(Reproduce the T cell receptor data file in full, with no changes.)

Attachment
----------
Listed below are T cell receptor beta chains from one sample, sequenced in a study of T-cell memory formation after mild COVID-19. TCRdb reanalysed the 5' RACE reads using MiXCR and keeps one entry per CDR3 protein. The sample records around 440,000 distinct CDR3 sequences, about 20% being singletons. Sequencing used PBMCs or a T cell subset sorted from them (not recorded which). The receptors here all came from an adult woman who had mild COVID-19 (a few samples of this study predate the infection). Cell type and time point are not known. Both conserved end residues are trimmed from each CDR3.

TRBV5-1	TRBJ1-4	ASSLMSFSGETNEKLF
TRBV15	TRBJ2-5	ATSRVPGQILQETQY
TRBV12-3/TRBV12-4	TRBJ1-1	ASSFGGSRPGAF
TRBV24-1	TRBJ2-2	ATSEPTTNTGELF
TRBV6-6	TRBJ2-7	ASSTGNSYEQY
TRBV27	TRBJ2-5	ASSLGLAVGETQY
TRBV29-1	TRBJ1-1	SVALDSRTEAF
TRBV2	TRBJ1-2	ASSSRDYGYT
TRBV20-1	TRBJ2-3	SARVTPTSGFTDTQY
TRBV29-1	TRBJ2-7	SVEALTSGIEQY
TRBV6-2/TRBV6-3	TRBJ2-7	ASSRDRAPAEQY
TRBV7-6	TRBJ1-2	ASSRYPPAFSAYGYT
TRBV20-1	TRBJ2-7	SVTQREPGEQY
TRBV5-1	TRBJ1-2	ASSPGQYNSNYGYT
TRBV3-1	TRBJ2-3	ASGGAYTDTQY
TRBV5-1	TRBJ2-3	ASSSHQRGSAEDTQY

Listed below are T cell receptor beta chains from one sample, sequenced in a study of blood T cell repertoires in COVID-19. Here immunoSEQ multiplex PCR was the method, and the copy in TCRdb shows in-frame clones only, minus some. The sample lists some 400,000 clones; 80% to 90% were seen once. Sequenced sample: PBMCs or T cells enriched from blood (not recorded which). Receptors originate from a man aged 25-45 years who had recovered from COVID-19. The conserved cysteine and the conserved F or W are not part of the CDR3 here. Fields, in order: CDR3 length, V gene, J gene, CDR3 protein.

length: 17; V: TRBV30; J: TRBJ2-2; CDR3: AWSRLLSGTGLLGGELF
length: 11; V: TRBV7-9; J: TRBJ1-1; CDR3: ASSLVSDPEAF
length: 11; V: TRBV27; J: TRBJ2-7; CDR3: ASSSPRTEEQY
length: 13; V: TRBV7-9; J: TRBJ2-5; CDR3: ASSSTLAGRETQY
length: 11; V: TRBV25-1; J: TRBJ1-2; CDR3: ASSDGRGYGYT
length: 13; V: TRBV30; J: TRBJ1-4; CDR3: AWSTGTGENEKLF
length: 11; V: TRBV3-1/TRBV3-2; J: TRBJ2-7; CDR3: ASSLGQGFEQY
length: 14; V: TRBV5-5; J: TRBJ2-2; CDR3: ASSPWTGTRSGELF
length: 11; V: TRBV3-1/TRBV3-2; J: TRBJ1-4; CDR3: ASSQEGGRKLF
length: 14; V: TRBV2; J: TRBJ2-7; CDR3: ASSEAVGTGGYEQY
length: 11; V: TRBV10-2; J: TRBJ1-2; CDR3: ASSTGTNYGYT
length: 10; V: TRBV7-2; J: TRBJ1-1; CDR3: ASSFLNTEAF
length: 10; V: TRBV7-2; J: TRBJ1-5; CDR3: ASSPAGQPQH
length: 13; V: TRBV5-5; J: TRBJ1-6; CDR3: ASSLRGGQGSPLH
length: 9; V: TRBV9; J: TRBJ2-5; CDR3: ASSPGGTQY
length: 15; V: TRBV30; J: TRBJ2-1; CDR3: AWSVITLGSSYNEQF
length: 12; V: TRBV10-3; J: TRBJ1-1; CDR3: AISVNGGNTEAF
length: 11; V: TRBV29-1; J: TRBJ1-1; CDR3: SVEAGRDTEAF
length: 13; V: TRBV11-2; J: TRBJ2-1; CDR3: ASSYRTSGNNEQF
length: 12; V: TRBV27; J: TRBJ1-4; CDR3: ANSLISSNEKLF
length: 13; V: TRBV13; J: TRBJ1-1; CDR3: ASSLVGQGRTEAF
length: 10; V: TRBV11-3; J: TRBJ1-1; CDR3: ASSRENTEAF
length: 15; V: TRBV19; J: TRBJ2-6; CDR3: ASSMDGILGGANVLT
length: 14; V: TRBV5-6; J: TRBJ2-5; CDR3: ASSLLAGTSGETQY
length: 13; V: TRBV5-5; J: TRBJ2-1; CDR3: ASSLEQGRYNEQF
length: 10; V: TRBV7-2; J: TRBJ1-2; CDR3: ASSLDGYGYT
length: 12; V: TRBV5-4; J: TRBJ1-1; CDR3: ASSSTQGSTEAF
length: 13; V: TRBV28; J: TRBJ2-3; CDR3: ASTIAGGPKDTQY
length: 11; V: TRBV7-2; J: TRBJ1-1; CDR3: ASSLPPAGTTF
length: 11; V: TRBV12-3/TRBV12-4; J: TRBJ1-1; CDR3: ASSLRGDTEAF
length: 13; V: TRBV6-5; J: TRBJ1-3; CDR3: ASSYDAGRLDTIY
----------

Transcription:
Listed below are T cell receptor beta chains from one sample, sequenced in a study of T-cell memory formation after mild COVID-19. TCRdb reanalysed the 5' RACE reads using MiXCR and keeps one entry per CDR3 protein. The sample records around 440,000 distinct CDR3 sequences, about 20% being singletons. Sequencing used PBMCs or a T cell subset sorted from them (not recorded which). The receptors here all came from an adult woman who had mild COVID-19 (a few samples of this study predate the infection). Cell type and time point are not known. Both conserved end residues are trimmed from each CDR3.

TRBV5-1	TRBJ1-4	ASSLMSFSGETNEKLF
TRBV15	TRBJ2-5	ATSRVPGQILQETQY
TRBV12-3/TRBV12-4	TRBJ1-1	ASSFGGSRPGAF
TRBV24-1	TRBJ2-2	ATSEPTTNTGELF
TRBV6-6	TRBJ2-7	ASSTGNSYEQY
TRBV27	TRBJ2-5	ASSLGLAVGETQY
TRBV29-1	TRBJ1-1	SVALDSRTEAF
TRBV2	TRBJ1-2	ASSSRDYGYT
TRBV20-1	TRBJ2-3	SARVTPTSGFTDTQY
TRBV29-1	TRBJ2-7	SVEALTSGIEQY
TRBV6-2/TRBV6-3	TRBJ2-7	ASSRDRAPAEQY
TRBV7-6	TRBJ1-2	ASSRYPPAFSAYGYT
TRBV20-1	TRBJ2-7	SVTQREPGEQY
TRBV5-1	TRBJ1-2	ASSPGQYNSNYGYT
TRBV3-1	TRBJ2-3	ASGGAYTDTQY
TRBV5-1	TRBJ2-3	ASSSHQRGSAEDTQY

Listed below are T cell receptor beta chains from one sample, sequenced in a study of blood T cell repertoires in COVID-19. Here immunoSEQ multiplex PCR was the method, and the copy in TCRdb shows in-frame clones only, minus some. The sample lists some 400,000 clones; 80% to 90% were seen once. Sequenced sample: PBMCs or T cells enriched from blood (not recorded which). Receptors originate from a man aged 25-45 years who had recovered from COVID-19. The conserved cysteine and the conserved F or W are not part of the CDR3 here. Fields, in order: CDR3 length, V gene, J gene, CDR3 protein.

length: 17; V: TRBV30; J: TRBJ2-2; CDR3: AWSRLLSGTGLLGGELF
length: 11; V: TRBV7-9; J: TRBJ1-1; CDR3: ASSLVSDPEAF
length: 11; V: TRBV27; J: TRBJ2-7; CDR3: ASSSPRTEEQY
length: 13; V: TRBV7-9; J: TRBJ2-5; CDR3: ASSSTLAGRETQY
length: 11; V: TRBV25-1; J: TRBJ1-2; CDR3: ASSDGRGYGYT
length: 13; V: TRBV30; J: TRBJ1-4; CDR3: AWSTGTGENEKLF
length: 11; V: TRBV3-1/TRBV3-2; J: TRBJ2-7; CDR3: ASSLGQGFEQY
length: 14; V: TRBV5-5; J: TRBJ2-2; CDR3: ASSPWTGTRSGELF
length: 11; V: TRBV3-1/TRBV3-2; J: TRBJ1-4; CDR3: ASSQEGGRKLF
length: 14; V: TRBV2; J: TRBJ2-7; CDR3: ASSEAVGTGGYEQY
length: 11; V: TRBV10-2; J: TRBJ1-2; CDR3: ASSTGTNYGYT
length: 10; V: TRBV7-2; J: TRBJ1-1; CDR3: ASSFLNTEAF
length: 10; V: TRBV7-2; J: TRBJ1-5; CDR3: ASSPAGQPQH
length: 13; V: TRBV5-5; J: TRBJ1-6; CDR3: ASSLRGGQGSPLH
length: 9; V: TRBV9; J: TRBJ2-5; CDR3: ASSPGGTQY
length: 15; V: TRBV30; J: TRBJ2-1; CDR3: AWSVITLGSSYNEQF
length: 12; V: TRBV10-3; J: TRBJ1-1; CDR3: AISVNGGNTEAF
length: 11; V: TRBV29-1; J: TRBJ1-1; CDR3: SVEAGRDTEAF
length: 13; V: TRBV11-2; J: TRBJ2-1; CDR3: ASSYRTSGNNEQF
length: 12; V: TRBV27; J: TRBJ1-4; CDR3: ANSLISSNEKLF
length: 13; V: TRBV13; J: TRBJ1-1; CDR3: ASSLVGQGRTEAF
length: 10; V: TRBV11-3; J: TRBJ1-1; CDR3: ASSRENTEAF
length: 15; V: TRBV19; J: TRBJ2-6; CDR3: ASSMDGILGGANVLT
length: 14; V: TRBV5-6; J: TRBJ2-5; CDR3: ASSLLAGTSGETQY
length: 13; V: TRBV5-5; J: TRBJ2-1; CDR3: ASSLEQGRYNEQF
length: 10; V: TRBV7-2; J: TRBJ1-2; CDR3: ASSLDGYGYT
length: 12; V: TRBV5-4; J: TRBJ1-1; CDR3: ASSSTQGSTEAF
length: 13; V: TRBV28; J: TRBJ2-3; CDR3: ASTIAGGPKDTQY
length: 11; V: TRBV7-2; J: TRBJ1-1; CDR3: ASSLPPAGTTF
length: 11; V: TRBV12-3/TRBV12-4; J: TRBJ1-1; CDR3: ASSLRGDTEAF
length: 13; V: TRBV6-5; J: TRBJ1-3; CDR3: ASSYDAGRLDTIY